Saturday, September 24, 2022
Sept. 24, 2022

Linkedin Pinterest

Murals brighten up Vancouver Safe Stay Community Hope Village

Residents vote on favorite images, plan to add their own artwork

By , Columbian staff reporter
Published:
5 Photos
Hope Village resident Jimmy John Howland sits by his favorite mural at Hope Village, the city's second Safe Stay Community. The mountainous landscape featured in the mural reminds him of Trillium Lake, where he used to go with his dad when he was younger.
Hope Village resident Jimmy John Howland sits by his favorite mural at Hope Village, the city's second Safe Stay Community. The mountainous landscape featured in the mural reminds him of Trillium Lake, where he used to go with his dad when he was younger. (Photos by Amanda Cowan/The Columbian) Photo Gallery

Nonprofit organization Fourth Plain Forward, through a partnership with the Clark County Mural Society and the city of Vancouver, is installing local art to beautify the city’s second Safe Stay Community for people experiencing homelessness.

Ten murals have already been installed at the Safe Stay at 4915 E. Fourth Plain Blvd., called Hope Village, with about five more on the way within the next few weeks. The project is part of the Fourth Plain Summers of Murals program, which pairs artists with building owners to place murals along East Fourth Plain Boulevard, stretching from Interstate 5 to Northeast Andresen Road.

The theme of the Safe Stay’s murals is “flora and fauna of the Pacific Northwest,” said Fourth Plain Forward Executive Director Paul Burgess. The murals depict various interpretations of that theme, including vibrant flowers with the words “stay hopeful,” a bird soaring over a lake, a cloud riding a bicycle with a rainbow trailing behind it, and several others.

Fourth Plain Forward connected with artists through the Clark County Mural Society. Hope Village currently features artwork by local artists Stephan Smith, Travis London, Christian Barrios, Susan Soltau and Catya Ledezma. The murals are printed on a weather-proof aluminum composite that will not fade over time. Graffiti can be easily cleaned off of the material if needed.

The original artwork creates a sense of community at Hope Village, a site operated by Living Hope Church that is currently housing 22 people in pallet shelters. Residents participated in the process by voting on which murals they wanted to see hung in their community.

“Murals are really a significant part of building community and bringing community together,” Burgess said. “If we don’t bring art into our public spaces, then we’re losing that culture and we’re losing that history.”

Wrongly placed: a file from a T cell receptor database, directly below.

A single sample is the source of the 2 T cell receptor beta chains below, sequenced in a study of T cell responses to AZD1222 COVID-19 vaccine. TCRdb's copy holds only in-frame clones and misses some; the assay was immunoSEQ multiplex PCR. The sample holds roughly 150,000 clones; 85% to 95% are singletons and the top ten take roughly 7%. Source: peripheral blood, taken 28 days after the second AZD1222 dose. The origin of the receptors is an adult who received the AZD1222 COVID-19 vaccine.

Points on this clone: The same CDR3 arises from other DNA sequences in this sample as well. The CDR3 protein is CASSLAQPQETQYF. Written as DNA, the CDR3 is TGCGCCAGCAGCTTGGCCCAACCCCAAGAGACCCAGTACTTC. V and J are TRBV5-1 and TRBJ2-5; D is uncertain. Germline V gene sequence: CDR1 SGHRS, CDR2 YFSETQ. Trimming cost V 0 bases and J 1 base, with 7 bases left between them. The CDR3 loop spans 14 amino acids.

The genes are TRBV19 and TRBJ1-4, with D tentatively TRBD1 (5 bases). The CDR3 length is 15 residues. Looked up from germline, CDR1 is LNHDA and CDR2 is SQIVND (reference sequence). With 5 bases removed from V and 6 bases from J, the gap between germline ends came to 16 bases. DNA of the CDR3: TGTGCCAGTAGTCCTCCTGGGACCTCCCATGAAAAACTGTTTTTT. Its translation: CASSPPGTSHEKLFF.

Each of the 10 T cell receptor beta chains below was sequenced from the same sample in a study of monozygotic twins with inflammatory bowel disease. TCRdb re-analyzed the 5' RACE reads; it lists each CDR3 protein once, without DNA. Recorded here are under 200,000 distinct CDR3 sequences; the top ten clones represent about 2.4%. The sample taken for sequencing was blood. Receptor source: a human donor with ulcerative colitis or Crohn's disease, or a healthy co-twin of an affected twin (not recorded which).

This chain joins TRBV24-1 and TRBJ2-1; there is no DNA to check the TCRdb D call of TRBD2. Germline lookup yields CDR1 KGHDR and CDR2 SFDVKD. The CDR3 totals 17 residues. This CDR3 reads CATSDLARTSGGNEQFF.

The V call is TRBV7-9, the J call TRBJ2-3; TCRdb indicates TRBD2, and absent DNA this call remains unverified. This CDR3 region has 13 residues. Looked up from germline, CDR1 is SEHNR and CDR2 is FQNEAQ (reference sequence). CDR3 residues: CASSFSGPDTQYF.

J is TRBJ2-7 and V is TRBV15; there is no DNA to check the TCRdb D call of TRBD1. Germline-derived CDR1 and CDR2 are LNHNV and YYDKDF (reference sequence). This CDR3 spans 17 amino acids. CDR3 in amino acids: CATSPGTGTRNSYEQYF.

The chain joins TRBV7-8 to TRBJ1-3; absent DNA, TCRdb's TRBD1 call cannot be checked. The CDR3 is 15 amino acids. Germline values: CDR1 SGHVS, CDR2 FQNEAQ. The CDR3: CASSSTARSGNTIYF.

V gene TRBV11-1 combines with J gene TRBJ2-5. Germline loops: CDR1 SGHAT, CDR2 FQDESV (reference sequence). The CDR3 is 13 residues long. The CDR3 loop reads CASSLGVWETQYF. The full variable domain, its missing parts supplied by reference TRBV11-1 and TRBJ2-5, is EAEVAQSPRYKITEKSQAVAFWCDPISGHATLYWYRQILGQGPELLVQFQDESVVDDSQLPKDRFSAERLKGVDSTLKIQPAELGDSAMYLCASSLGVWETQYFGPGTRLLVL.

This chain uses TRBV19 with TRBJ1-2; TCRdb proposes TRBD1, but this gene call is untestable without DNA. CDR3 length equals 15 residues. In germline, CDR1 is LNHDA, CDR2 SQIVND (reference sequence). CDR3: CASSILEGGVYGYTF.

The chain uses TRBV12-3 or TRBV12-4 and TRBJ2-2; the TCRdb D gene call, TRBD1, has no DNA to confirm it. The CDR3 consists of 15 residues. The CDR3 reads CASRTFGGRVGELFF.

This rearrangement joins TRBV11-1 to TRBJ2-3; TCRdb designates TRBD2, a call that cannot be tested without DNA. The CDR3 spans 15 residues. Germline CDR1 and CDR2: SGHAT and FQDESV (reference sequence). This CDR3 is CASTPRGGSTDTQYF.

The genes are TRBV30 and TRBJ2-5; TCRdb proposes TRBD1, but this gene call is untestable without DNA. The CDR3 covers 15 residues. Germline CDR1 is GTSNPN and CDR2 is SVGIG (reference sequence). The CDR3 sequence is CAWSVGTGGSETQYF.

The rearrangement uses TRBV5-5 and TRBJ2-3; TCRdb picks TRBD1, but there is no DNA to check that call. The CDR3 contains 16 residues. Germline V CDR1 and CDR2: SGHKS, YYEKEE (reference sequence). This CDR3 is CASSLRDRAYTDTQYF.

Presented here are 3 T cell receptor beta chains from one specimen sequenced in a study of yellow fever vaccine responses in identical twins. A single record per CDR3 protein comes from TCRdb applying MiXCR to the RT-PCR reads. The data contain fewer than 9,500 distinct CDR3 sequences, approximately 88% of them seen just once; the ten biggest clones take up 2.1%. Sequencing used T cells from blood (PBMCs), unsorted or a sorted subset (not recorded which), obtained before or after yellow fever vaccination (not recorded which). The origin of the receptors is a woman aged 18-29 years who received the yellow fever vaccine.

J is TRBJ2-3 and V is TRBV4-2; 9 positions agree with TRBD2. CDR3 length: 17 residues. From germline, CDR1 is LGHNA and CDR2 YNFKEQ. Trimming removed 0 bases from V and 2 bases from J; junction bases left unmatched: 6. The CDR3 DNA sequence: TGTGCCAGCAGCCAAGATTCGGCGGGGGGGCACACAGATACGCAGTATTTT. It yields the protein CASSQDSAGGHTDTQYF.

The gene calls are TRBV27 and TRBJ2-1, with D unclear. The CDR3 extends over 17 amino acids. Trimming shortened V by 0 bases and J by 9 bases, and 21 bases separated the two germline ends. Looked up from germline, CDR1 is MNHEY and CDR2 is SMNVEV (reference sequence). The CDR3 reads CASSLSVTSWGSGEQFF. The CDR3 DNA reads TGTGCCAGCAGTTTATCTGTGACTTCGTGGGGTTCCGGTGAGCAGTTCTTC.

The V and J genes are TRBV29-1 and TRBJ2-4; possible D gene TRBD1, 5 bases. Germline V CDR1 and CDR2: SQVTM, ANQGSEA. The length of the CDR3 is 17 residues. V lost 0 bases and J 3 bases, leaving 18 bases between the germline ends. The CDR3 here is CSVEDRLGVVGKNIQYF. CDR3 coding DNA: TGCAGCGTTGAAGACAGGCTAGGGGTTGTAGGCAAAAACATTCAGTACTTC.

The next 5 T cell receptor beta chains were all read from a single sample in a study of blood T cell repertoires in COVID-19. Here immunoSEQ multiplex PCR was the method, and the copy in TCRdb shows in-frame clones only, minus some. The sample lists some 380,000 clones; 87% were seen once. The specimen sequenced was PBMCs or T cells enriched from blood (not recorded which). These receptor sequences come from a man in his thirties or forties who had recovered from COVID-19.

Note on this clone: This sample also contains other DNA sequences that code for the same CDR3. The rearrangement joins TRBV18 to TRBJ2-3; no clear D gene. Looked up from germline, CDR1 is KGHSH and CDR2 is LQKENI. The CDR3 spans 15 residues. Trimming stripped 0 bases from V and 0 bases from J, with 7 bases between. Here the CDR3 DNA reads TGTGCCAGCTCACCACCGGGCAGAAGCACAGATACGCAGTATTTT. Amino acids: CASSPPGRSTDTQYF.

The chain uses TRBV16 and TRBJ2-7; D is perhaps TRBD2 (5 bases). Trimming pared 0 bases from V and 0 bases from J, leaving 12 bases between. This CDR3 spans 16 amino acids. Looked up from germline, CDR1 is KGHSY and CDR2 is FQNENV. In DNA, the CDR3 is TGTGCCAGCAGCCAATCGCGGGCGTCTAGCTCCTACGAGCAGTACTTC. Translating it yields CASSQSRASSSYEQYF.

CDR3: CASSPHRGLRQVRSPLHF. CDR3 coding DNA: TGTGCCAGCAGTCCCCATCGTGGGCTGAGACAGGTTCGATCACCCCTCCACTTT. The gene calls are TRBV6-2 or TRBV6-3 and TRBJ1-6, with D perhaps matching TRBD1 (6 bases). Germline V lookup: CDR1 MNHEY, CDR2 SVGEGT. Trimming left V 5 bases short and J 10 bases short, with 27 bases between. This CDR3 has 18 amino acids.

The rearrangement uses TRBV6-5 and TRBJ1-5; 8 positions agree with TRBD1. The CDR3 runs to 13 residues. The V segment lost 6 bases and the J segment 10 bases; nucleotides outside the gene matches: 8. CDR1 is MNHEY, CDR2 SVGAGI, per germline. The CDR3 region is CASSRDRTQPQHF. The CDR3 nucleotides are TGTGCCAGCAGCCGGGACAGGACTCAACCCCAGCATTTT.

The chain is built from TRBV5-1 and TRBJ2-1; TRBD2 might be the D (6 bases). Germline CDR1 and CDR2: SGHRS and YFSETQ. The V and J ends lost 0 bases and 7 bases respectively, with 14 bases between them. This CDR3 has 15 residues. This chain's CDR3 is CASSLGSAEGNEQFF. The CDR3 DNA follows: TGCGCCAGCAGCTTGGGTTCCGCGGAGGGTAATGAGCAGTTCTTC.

Hope Village is enclosed by a chain-link fence wrapped with black plastic. Murals fastened on the fence inside and outside the community give the space a splash of color.

“When I came in here at first, it was kind of militant,” said Hope Village resident Jimmy John Howland, who has lived at the Safe Stay since May. “Those pictures help. It’s looking a lot better.”

Howland himself is an artist, creating abstract and contemporary pieces. He became homeless after losing his leg two years ago due to a blood clot. Unable to work because of his disability, he could no longer afford housing.

He now uses a wheelchair, sometimes pushing himself along with a set of hiking poles to zoom around the Safe Stay’s blacktop. “It’s just a long road back,” he said.

Howland said he’d like to see more murals all over Hope Village. He feels especially connected to the mural depicting a mountain and a group of people camping. It reminds him of days going to Trillium Lake with his dad when he was younger. “The way the mountain sits in that picture, it’s almost identical,” he said.

For resident Michelle Austin, art is an integral part of life. An applied arts major in college, Austin continues making art at the Safe Stay when she can. Her favorite medium is pen and ink with watercolor wash. She paints landscapes, creates charcoal portraits of people and pets, and does fashion design.

“Introducing art to the community in general has been soothing to the spirit,” Austin said. “Being an artist or musician, we all network. And there’s a lot of both here, a lot of creative people.”

Fourth Plain Forward is planning to work with Austin and other residents to help them create their own murals for Hope Village. Austin has been brainstorming ideas for her mural. Among her ideas is a collage with a church in the background — a way of showing her gratitude for Hope Village.

“I’m playing with a few things,” she said. “I just want to do something about our hopes and dreams and goals.”

Going forward, Fourth Plain Forward, the Clark County Mural Society and the city will continue placing murals throughout the area, with the ultimate goal of flooding the 3-mile corridor with murals, Burgess said.

Austin thinks Hope Village has felt much more cheerful since the murals were installed in late August. “It’s a win-win, really,” she said. “You can’t go wrong with art.”

Sprout Digital emblem

This story was made possible by Community Funded Journalism, a project from The Columbian and the Local Media Foundation. Top donors include the Ed and Dollie Lynch Fund, Patricia, David and Jacob Nierenberg, Connie and Lee Kearney, Steve and Jan Oliva and the Mason E. Nolan Charitable Fund. The Columbian controls all content. For more information, visit columbian.com/cfj.

Support local journalism

Your tax-deductible donation to The Columbian’s Community Funded Journalism program will contribute to better local reporting on key issues, including homelessness, housing, transportation and the environment. Reporters will focus on narrative, investigative and data-driven storytelling.

Local journalism needs your help. It’s an essential part of a healthy community and a healthy democracy.

Community Funded Journalism logo
Loading...